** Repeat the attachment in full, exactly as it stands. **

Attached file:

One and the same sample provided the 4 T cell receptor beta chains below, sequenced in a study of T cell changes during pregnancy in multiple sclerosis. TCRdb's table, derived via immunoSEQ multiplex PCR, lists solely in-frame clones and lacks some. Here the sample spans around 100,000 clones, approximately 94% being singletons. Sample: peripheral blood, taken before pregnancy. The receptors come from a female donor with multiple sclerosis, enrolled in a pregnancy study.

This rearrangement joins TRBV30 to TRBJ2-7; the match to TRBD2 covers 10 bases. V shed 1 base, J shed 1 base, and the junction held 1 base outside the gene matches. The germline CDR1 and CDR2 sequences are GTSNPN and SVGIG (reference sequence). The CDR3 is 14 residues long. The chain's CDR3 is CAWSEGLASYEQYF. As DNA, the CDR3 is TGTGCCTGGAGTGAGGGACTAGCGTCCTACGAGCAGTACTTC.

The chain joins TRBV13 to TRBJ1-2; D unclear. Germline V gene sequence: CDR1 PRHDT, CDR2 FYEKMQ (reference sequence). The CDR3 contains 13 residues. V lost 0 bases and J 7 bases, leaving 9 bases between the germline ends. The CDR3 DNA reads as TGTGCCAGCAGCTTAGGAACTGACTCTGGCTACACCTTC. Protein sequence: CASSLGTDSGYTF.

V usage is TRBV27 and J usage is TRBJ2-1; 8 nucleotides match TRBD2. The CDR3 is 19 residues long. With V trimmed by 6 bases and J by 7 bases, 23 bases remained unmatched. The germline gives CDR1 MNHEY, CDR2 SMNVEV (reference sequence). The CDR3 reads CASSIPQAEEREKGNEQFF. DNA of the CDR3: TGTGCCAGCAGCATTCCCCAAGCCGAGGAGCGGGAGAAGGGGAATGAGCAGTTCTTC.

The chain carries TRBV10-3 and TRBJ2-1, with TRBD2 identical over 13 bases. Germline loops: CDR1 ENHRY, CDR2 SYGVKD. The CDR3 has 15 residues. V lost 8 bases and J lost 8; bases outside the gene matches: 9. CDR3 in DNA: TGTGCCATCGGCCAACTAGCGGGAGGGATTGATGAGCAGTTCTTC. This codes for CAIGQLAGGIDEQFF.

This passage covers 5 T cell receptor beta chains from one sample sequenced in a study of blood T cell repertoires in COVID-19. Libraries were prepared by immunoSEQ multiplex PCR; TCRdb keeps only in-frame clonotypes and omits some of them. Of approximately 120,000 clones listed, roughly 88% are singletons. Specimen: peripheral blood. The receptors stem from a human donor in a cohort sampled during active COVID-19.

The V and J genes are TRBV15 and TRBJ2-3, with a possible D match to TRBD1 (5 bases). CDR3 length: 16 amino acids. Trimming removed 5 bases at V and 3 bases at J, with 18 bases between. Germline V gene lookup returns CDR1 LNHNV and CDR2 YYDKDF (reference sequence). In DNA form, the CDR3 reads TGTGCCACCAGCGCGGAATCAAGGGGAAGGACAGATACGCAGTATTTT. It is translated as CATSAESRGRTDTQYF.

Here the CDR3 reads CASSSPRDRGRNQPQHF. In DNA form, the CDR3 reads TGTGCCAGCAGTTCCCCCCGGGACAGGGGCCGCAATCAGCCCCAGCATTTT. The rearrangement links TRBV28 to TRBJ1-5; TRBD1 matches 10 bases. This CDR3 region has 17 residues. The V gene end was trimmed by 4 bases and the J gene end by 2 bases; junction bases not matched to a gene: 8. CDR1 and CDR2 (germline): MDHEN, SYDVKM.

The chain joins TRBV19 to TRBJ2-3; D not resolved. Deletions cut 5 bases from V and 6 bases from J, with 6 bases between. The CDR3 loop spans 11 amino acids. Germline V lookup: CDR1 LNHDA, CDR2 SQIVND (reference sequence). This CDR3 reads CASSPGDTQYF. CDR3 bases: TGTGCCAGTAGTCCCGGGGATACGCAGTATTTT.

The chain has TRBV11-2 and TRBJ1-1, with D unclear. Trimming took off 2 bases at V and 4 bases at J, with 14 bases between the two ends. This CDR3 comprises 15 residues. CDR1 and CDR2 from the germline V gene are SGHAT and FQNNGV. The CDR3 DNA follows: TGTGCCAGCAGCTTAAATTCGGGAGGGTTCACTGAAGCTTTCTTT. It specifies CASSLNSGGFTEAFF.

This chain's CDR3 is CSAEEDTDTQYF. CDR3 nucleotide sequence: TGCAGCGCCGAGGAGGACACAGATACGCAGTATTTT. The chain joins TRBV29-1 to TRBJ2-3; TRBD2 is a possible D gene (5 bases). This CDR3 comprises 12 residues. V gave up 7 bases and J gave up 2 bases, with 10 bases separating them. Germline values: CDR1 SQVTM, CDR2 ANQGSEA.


One and the same sample provided the 4 T cell receptor beta chains below, sequenced in a study of T cell changes during pregnancy in multiple sclerosis. TCRdb's table, derived via immunoSEQ multiplex PCR, lists solely in-frame clones and lacks some. Here the sample spans around 100,000 clones, approximately 94% being singletons. Sample: peripheral blood, taken before pregnancy. The receptors come from a female donor with multiple sclerosis, enrolled in a pregnancy study.

This rearrangement joins TRBV30 to TRBJ2-7; the match to TRBD2 covers 10 bases. V shed 1 base, J shed 1 base, and the junction held 1 base outside the gene matches. The germline CDR1 and CDR2 sequences are GTSNPN and SVGIG (reference sequence). The CDR3 is 14 residues long. The chain's CDR3 is CAWSEGLASYEQYF. As DNA, the CDR3 is TGTGCCTGGAGTGAGGGACTAGCGTCCTACGAGCAGTACTTC.

The chain joins TRBV13 to TRBJ1-2; D unclear. Germline V gene sequence: CDR1 PRHDT, CDR2 FYEKMQ (reference sequence). The CDR3 contains 13 residues. V lost 0 bases and J 7 bases, leaving 9 bases between the germline ends. The CDR3 DNA reads as TGTGCCAGCAGCTTAGGAACTGACTCTGGCTACACCTTC. Protein sequence: CASSLGTDSGYTF.

V usage is TRBV27 and J usage is TRBJ2-1; 8 nucleotides match TRBD2. The CDR3 is 19 residues long. With V trimmed by 6 bases and J by 7 bases, 23 bases remained unmatched. The germline gives CDR1 MNHEY, CDR2 SMNVEV (reference sequence). The CDR3 reads CASSIPQAEEREKGNEQFF. DNA of the CDR3: TGTGCCAGCAGCATTCCCCAAGCCGAGGAGCGGGAGAAGGGGAATGAGCAGTTCTTC.

The chain carries TRBV10-3 and TRBJ2-1, with TRBD2 identical over 13 bases. Germline loops: CDR1 ENHRY, CDR2 SYGVKD. The CDR3 has 15 residues. V lost 8 bases and J lost 8; bases outside the gene matches: 9. CDR3 in DNA: TGTGCCATCGGCCAACTAGCGGGAGGGATTGATGAGCAGTTCTTC. This codes for CAIGQLAGGIDEQFF.

This passage covers 5 T cell receptor beta chains from one sample sequenced in a study of blood T cell repertoires in COVID-19. Libraries were prepared by immunoSEQ multiplex PCR; TCRdb keeps only in-frame clonotypes and omits some of them. Of approximately 120,000 clones listed, roughly 88% are singletons. Specimen: peripheral blood. The receptors stem from a human donor in a cohort sampled during active COVID-19.

The V and J genes are TRBV15 and TRBJ2-3, with a possible D match to TRBD1 (5 bases). CDR3 length: 16 amino acids. Trimming removed 5 bases at V and 3 bases at J, with 18 bases between. Germline V gene lookup returns CDR1 LNHNV and CDR2 YYDKDF (reference sequence). In DNA form, the CDR3 reads TGTGCCACCAGCGCGGAATCAAGGGGAAGGACAGATACGCAGTATTTT. It is translated as CATSAESRGRTDTQYF.

Here the CDR3 reads CASSSPRDRGRNQPQHF. In DNA form, the CDR3 reads TGTGCCAGCAGTTCCCCCCGGGACAGGGGCCGCAATCAGCCCCAGCATTTT. The rearrangement links TRBV28 to TRBJ1-5; TRBD1 matches 10 bases. This CDR3 region has 17 residues. The V gene end was trimmed by 4 bases and the J gene end by 2 bases; junction bases not matched to a gene: 8. CDR1 and CDR2 (germline): MDHEN, SYDVKM.

The chain joins TRBV19 to TRBJ2-3; D not resolved. Deletions cut 5 bases from V and 6 bases from J, with 6 bases between. The CDR3 loop spans 11 amino acids. Germline V lookup: CDR1 LNHDA, CDR2 SQIVND (reference sequence). This CDR3 reads CASSPGDTQYF. CDR3 bases: TGTGCCAGTAGTCCCGGGGATACGCAGTATTTT.

The chain has TRBV11-2 and TRBJ1-1, with D unclear. Trimming took off 2 bases at V and 4 bases at J, with 14 bases between the two ends. This CDR3 comprises 15 residues. CDR1 and CDR2 from the germline V gene are SGHAT and FQNNGV. The CDR3 DNA follows: TGTGCCAGCAGCTTAAATTCGGGAGGGTTCACTGAAGCTTTCTTT. It specifies CASSLNSGGFTEAFF.

This chain's CDR3 is CSAEEDTDTQYF. CDR3 nucleotide sequence: TGCAGCGCCGAGGAGGACACAGATACGCAGTATTTT. The chain joins TRBV29-1 to TRBJ2-3; TRBD2 is a possible D gene (5 bases). This CDR3 comprises 12 residues. V gave up 7 bases and J gave up 2 bases, with 10 bases separating them. Germline values: CDR1 SQVTM, CDR2 ANQGSEA.